I think leaders need to be asking and listening maybe before they’re acting. I think they shouldn’t necessarily expect people to come to them. They should be meeting people where they are. They need to be managing with an encouraging, uplifting, perhaps inspiring, giving credit, and recognizing people like they never ever did. They have to understand that people are struggling in this environment. There are people that have mental health issues from this environment to the extent that you as an employer have the financial means to do it.

I’m on one board of a company where they’re asking employees and offering them mental health counseling to the extent that they need it not as a perk, but as how do we keep our employee base sane. I think that’s the way we should be managing and thinking about this environment as managers. What John Mack told me many years ago in terms of humility, honesty, and having a heart, I think is important and even more important in this environment.

There’s much great information in what you shared there because I still teach for a few universities and I put a lot of these clips in my classes because I’m thinking of a class where focuses on Greenleaf Center for Servant Leadership and you flip that pyramid upside down. You’ve got the leader at the bottom instead of at the top. There were the leaders there for support that is to be at the top of this thing. It’s an interesting thing for people to consider as they lead. There are many things that hold people back.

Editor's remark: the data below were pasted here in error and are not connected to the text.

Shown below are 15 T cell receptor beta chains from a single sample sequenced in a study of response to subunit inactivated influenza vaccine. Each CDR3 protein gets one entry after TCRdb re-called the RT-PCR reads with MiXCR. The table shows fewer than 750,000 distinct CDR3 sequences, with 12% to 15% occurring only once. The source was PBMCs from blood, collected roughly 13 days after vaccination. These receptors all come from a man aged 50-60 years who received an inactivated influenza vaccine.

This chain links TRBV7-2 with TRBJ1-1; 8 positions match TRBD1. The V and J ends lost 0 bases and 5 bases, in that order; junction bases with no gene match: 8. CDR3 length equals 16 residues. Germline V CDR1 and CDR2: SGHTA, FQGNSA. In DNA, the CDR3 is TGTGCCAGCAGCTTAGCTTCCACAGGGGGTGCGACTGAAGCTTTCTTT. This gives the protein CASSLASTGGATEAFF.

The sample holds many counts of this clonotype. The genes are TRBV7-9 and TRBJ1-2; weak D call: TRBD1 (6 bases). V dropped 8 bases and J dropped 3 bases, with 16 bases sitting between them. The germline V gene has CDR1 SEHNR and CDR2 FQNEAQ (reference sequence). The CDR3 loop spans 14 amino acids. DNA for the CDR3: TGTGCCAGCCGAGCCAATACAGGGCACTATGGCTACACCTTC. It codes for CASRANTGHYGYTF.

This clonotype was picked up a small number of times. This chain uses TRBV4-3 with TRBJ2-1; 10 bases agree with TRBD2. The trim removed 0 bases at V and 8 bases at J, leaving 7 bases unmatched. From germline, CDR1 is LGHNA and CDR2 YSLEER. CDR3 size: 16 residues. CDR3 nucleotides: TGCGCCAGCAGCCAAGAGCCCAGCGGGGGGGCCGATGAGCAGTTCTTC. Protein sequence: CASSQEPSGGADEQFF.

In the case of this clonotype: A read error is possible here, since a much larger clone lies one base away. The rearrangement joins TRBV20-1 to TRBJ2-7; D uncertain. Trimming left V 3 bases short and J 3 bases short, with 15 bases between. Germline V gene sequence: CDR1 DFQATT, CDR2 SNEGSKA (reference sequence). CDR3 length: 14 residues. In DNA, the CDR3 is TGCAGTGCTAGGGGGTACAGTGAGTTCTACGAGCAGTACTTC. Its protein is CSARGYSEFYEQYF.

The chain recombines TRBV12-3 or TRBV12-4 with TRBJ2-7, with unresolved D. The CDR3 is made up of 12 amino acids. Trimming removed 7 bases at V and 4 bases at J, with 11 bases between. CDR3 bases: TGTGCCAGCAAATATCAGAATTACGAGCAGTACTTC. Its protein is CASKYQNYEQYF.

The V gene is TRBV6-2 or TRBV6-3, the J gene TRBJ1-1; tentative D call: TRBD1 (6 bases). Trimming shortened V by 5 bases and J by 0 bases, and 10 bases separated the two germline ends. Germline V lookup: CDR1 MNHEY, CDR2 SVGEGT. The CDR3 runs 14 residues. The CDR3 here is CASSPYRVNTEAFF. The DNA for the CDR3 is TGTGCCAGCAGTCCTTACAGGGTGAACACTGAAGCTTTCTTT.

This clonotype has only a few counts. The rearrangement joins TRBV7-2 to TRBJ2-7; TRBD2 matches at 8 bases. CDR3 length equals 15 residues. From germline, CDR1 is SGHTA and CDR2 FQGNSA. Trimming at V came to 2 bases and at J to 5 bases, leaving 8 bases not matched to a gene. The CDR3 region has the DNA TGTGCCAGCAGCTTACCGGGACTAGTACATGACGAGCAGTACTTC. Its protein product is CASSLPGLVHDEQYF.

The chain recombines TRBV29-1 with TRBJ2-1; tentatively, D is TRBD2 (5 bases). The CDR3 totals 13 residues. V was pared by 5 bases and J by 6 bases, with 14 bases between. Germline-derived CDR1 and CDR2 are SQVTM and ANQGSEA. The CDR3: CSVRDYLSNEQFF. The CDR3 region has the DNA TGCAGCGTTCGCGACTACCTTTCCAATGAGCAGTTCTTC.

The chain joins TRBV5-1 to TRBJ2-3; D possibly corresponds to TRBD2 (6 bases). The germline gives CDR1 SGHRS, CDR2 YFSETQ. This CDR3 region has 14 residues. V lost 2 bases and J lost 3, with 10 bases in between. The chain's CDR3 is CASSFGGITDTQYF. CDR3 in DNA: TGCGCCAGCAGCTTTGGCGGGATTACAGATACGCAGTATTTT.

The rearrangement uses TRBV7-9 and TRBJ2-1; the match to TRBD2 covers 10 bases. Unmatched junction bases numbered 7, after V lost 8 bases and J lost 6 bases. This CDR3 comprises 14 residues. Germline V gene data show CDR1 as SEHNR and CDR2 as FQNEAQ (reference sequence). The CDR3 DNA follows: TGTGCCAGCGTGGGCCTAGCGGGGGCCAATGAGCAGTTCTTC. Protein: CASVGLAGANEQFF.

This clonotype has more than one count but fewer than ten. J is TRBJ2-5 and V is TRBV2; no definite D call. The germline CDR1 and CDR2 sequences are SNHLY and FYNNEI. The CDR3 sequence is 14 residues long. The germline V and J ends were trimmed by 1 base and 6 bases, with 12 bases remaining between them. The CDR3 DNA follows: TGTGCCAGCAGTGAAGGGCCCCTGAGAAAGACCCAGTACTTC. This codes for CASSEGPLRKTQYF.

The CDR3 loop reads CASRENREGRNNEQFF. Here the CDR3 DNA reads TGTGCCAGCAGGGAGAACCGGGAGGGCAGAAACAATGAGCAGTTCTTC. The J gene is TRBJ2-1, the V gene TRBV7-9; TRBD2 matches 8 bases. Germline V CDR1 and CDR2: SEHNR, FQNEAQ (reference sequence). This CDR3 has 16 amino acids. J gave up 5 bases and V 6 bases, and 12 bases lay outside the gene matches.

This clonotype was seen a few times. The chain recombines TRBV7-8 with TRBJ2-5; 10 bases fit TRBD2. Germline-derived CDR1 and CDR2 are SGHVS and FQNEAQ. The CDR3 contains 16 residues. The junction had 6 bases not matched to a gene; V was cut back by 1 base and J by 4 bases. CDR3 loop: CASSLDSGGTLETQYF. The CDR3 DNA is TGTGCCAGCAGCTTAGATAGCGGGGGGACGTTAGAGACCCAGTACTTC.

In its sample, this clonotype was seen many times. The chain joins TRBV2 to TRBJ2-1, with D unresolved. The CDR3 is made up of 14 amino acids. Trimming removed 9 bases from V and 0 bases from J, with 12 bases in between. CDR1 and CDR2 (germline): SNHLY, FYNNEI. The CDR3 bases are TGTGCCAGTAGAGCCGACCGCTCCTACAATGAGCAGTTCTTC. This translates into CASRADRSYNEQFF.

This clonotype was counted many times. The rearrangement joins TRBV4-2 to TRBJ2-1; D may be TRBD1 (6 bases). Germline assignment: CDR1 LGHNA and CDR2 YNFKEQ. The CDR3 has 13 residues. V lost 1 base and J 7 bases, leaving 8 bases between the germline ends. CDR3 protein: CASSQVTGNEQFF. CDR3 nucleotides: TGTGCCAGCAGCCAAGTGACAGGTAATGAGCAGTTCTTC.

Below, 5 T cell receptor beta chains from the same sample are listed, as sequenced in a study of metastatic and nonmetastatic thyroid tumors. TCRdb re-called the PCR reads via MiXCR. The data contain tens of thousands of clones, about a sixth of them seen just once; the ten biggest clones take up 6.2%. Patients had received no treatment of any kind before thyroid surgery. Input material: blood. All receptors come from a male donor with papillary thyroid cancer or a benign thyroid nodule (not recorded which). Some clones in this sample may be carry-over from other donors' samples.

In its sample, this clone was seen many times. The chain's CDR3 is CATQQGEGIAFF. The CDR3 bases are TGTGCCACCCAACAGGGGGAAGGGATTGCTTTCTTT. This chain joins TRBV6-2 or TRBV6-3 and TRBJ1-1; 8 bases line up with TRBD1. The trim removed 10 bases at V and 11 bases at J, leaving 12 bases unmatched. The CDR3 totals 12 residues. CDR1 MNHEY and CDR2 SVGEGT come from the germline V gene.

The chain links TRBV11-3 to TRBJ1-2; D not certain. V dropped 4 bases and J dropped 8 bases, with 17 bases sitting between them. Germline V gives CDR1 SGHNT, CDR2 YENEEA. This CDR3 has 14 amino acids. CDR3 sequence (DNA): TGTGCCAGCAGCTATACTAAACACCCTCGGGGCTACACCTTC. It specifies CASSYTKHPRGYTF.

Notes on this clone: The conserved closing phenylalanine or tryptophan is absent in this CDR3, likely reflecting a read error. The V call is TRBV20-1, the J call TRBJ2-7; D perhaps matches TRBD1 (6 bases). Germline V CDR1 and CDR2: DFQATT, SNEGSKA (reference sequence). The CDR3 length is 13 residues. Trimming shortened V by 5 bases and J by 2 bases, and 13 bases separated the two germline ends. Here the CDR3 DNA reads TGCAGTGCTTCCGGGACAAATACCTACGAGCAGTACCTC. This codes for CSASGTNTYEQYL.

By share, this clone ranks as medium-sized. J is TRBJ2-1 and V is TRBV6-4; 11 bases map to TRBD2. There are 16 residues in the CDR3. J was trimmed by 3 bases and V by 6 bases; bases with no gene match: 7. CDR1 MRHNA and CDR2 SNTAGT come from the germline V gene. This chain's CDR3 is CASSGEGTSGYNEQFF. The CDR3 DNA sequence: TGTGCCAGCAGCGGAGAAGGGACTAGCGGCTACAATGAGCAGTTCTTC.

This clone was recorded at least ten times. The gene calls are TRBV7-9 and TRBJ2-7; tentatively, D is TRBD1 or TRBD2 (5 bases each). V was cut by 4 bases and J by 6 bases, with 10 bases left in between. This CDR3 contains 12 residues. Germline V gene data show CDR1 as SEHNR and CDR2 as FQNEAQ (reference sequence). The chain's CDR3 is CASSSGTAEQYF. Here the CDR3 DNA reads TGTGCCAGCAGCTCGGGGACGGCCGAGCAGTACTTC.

In the research, I found that not only fear holds people back with the voice in their heads, but the things they tell themselves, technology, the over and underutilization of it, and their environment. Anybody, they’ve ever come into contact with. We’re having a different contact with people. For me, I’ve always worked virtually and I’m loving it but for people who’ve never worked virtually, they’re completely stressed. I’ve seen other companies where they’re doing the same thing. They’re investing in the medical, and they’re doing virtual happy hours and book clubs, and trying to socialize these people in a way to try and get that human connection.

TTL 754 | Transformative Leadership
Transformative Leadership: If you don’t have empathy and flexibility, you will never be a great leader.


In my book, I interviewed Frank Blake who was a previous CEO of Home Depot and a terrific guy. I didn’t realize, but Home Depot also had an inverted pyramid with the CEO at the bottom. It’s interesting because he says, “When the CEO’s at the bottom and everything emanates out from that if you don’t have a high degree of integrity, everything fractures above you.” Also, from an informational flow, it’s a lot of work for a leader. It’s got to flow upward as opposed to flowing downward. He had some interesting comments about what you said.